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Munich’s Embryo have brought all manner of international influences into their music, traveling through the Middle East, Afghanistan, and India and collecting local sounds along the way. The core of their music, though, is supple, vibraphone-powered jazz—a characteristic that’s made their records of particular interest to hip-hop producers digging for the perfect sample. One such figure was Madlib, who has long called Embryo his “favorite rock band,” and released Auf Auf on his label Madlib Invazion in 2021. Following founder Christian Burchard’s death in 2018, the ensemble has been led by his daughter Marja. But Auf Auf proves they haven’t lost their groove, nor their enthusiasm for exploring global sounds: see in particular “Baran”, a skillful take on modal music from Afghanistan.
Selbstportrait Wahre Liebe
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As a member of Cluster and Harmonia, Hans-Joachim Rodelius is the architect of an expansive, electronic strain of Krautrock commonly known as kosmische music. Selbstportrait Wahre Liebe is the latest “self-portrait” album from Rodelius, a series that started with the Sky Records release Selbstportrait way back in 1979. Reportedly, this latest installment came about as a challenge by Gunther Buskies, boss of the Hamburg label Bureau B: Could the elderly Rodelius make a new record with the same tools he used back in the ‘70s? Taking up Farfisa organ, drum machine, tape delay, and Rhodes, he set to work. The result is a gem in his catalog: a set of twinkling electronic miniatures carried along on a kind of dreamlike drift.
U96 and Wolfgang Flür
Between the years 1973 and 1987, Wolfgang Flür was the drummer for Kraftwerk—a period amusingly anthologized in his autobiography Ich War Ein Roboter, which resulted in Flür being slapped with a lawsuit by his former bandmates. Kraftwerk exist primarily as a live act these days—their last album of new material was 2003’s Tour De France Soundtracks, which itself was a remake of sorts. But if you’re looking for new Kraftwerk-adjacent music, you could do worse than digging into Flür’s current work. Transhuman, a collaboration with Hamburg techno unit U96, takes the sleek electro melodies and vocodered vocals of Kraftwerk circa Computer World and nudges it in the direction of the dancefloor.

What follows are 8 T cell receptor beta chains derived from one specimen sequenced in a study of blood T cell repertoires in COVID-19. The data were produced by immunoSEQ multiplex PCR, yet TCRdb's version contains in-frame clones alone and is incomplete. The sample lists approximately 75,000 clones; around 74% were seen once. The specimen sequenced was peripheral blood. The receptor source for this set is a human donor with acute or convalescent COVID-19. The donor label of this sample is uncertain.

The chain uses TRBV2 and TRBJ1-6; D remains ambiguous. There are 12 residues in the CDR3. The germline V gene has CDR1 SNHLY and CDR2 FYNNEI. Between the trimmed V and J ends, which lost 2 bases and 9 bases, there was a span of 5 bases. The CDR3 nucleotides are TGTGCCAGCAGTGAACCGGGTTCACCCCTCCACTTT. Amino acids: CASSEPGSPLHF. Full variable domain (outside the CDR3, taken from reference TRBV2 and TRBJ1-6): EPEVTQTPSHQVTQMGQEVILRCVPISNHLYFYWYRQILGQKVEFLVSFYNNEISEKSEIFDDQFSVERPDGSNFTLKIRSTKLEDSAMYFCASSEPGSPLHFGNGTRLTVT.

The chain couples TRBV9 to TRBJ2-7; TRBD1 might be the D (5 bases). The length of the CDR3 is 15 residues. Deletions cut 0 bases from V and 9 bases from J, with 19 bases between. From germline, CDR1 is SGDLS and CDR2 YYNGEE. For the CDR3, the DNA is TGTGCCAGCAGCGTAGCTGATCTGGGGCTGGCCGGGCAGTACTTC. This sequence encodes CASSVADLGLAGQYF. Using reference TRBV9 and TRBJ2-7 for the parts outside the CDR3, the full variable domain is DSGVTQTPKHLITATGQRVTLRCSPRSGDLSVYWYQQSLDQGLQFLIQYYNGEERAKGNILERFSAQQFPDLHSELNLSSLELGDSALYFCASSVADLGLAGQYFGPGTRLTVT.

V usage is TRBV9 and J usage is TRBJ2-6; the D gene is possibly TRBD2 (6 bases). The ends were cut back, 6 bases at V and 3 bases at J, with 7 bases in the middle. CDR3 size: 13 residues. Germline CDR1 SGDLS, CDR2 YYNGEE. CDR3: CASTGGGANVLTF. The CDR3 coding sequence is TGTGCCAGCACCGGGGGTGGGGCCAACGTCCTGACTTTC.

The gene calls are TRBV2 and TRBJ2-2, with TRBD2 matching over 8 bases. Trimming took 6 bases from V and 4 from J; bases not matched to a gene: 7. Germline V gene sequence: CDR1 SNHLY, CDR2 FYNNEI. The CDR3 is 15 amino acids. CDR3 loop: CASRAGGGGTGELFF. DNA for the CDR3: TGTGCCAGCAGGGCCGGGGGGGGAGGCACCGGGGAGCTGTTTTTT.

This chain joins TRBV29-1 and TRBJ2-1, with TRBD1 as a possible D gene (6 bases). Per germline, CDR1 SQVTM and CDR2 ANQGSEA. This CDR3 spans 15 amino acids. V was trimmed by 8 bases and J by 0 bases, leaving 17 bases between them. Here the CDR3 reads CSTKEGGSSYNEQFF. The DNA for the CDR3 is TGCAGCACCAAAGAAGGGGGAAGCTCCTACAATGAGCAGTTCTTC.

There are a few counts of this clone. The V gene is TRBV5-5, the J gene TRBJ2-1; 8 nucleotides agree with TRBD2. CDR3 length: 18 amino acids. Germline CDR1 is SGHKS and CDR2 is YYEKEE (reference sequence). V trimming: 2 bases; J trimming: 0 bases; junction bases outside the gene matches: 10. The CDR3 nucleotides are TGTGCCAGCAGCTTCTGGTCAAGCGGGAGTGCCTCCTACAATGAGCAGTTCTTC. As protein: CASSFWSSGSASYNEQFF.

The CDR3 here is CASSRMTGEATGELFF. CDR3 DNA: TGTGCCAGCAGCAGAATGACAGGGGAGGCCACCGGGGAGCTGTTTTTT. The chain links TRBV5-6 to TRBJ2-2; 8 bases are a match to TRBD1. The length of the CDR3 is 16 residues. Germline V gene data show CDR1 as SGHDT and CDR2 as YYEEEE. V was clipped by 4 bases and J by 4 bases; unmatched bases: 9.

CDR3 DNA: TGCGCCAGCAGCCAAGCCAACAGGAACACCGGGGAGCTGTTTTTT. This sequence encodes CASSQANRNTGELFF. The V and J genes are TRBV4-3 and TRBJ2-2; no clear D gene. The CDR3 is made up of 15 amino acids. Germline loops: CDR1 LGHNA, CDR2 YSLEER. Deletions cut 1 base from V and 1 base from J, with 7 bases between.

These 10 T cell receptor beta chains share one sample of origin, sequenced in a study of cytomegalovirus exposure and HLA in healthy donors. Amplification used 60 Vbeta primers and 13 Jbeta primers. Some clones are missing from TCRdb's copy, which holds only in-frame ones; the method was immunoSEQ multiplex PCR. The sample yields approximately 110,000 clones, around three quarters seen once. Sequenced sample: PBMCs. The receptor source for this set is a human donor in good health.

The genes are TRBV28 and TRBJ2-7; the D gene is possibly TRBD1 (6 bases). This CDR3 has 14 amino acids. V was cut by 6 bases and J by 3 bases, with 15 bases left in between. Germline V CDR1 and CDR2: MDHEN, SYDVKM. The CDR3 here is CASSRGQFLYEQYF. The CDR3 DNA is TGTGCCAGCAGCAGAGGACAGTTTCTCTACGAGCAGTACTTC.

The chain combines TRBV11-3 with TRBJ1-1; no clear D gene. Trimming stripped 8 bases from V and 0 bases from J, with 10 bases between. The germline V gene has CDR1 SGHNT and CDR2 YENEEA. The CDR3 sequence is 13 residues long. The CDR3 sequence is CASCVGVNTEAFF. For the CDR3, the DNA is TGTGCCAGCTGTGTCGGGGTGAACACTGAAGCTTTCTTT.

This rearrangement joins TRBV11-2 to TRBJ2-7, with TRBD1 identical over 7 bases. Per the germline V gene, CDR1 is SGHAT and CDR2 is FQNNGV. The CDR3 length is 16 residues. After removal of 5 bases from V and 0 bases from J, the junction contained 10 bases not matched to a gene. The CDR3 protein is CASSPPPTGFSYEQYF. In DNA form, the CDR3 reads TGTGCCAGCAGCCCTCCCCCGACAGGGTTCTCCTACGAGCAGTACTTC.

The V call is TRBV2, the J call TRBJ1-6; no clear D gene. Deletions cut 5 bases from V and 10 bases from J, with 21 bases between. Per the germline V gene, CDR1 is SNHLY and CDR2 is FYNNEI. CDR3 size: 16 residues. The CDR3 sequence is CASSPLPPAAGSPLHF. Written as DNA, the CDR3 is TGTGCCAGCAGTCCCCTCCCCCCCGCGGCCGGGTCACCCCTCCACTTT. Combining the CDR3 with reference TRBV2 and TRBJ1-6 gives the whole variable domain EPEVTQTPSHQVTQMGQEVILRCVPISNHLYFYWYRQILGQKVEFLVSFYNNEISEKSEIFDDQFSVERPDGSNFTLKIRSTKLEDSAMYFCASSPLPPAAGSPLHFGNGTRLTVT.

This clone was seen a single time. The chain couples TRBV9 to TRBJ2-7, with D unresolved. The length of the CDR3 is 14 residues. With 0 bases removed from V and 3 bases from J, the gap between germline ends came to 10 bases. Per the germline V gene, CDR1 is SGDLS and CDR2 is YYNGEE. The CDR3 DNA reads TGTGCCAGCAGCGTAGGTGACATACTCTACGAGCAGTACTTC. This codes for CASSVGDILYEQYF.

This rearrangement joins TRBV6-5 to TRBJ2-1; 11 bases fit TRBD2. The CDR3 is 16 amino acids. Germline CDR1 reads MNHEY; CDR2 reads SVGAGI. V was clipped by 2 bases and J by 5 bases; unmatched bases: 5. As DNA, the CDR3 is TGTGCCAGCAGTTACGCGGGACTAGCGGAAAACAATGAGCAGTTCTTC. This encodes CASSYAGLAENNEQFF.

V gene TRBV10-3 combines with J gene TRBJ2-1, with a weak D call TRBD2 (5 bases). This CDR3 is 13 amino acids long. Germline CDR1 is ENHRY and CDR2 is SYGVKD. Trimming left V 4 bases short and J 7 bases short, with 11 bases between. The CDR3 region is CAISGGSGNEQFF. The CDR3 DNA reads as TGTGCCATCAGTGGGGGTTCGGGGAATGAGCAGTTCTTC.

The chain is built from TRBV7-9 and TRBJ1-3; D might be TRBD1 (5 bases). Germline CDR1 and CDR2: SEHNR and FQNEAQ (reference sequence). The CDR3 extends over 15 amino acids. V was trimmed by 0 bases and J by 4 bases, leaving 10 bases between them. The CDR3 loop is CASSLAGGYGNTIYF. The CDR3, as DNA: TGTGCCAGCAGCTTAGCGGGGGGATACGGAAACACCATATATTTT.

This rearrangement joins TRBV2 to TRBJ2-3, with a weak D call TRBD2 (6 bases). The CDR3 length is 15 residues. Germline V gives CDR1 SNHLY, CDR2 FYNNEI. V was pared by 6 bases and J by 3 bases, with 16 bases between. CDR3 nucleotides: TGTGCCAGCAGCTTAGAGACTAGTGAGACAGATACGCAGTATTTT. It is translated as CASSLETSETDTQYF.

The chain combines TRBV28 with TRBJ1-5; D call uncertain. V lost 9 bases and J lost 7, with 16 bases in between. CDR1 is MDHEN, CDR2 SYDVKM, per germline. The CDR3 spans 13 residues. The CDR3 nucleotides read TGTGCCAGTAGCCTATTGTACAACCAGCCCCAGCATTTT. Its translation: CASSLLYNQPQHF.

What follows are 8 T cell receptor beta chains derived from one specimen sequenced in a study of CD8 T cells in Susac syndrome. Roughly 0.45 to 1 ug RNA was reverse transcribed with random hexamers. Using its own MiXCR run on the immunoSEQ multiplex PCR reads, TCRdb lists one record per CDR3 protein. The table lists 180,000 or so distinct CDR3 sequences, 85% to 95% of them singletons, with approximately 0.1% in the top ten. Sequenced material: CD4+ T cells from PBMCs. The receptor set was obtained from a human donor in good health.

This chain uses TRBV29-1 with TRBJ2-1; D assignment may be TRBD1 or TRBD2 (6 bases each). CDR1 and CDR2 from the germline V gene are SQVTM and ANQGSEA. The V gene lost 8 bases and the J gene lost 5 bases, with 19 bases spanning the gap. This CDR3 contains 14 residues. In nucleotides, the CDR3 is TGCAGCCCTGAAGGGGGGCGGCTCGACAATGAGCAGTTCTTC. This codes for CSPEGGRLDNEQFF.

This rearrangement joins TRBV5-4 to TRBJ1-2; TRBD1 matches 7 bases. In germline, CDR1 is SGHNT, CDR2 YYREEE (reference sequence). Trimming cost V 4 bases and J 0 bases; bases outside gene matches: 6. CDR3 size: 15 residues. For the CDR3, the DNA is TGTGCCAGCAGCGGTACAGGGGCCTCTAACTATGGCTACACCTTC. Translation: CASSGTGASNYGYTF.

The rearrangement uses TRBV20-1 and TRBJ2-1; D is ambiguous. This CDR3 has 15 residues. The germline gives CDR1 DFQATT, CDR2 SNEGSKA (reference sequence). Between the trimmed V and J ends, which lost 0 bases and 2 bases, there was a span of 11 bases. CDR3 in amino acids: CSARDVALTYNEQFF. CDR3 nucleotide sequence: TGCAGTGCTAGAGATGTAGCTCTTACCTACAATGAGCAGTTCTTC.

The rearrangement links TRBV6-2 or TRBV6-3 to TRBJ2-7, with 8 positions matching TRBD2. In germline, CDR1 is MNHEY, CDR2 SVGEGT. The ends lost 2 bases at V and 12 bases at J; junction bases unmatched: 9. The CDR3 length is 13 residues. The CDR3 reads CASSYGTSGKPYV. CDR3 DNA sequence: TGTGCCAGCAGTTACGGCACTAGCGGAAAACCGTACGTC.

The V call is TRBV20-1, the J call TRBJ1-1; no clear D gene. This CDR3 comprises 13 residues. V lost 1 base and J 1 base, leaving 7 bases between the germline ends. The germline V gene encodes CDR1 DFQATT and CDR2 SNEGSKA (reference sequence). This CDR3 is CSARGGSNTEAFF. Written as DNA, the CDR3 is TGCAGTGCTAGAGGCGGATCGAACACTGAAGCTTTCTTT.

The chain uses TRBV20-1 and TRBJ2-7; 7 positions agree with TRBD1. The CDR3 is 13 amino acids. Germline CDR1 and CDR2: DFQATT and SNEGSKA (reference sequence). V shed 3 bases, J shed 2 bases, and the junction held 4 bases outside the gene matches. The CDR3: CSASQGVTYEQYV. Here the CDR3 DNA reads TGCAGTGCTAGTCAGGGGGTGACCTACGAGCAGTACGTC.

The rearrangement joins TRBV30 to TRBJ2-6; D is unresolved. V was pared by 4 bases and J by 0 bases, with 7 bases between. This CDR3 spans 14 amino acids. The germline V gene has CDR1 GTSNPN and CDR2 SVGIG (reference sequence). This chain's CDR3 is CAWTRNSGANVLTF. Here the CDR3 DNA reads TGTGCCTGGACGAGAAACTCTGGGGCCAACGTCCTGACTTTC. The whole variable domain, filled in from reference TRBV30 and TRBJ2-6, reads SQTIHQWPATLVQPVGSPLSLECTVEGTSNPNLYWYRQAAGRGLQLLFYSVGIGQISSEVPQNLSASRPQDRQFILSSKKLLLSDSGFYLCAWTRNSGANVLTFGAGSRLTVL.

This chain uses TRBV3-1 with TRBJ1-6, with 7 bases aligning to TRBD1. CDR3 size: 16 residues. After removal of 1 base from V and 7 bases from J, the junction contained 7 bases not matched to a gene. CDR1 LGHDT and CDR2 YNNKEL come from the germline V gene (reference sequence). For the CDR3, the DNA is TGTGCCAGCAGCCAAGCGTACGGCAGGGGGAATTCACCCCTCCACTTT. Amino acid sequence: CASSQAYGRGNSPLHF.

Harald Grosskopf and Ramón Amezcua
Harald Grosskopf played drums for Krautrock luminaries like Ashra, Klaus Schulze, and Cosmic Jokers before making his solo breakthrough with 1980’s Synthesist, an inspired set of instrumentals that blended Berlin School synth wizardry with just a splash of disco glam. In the years since, Grosskopf has continued to create and collaborate. 2021’s Quetzalkrautl is a collaboration with the Mexican producer Ramón Amezcua, and it’s framed as a collision of cultures—the album’s title is a reference to Quetzalcoatl, the feathered serpent god who the Aztecs worshipped as a source of knowledge. Grosskopf’s serene, cresting synthesizers are present and correct. But there’s a distinctly psychoactive quality to tracks like “Fuga” and “Cactomusik”, turbulent improvisations build from screeching acid blips and mutated Latin rhythms.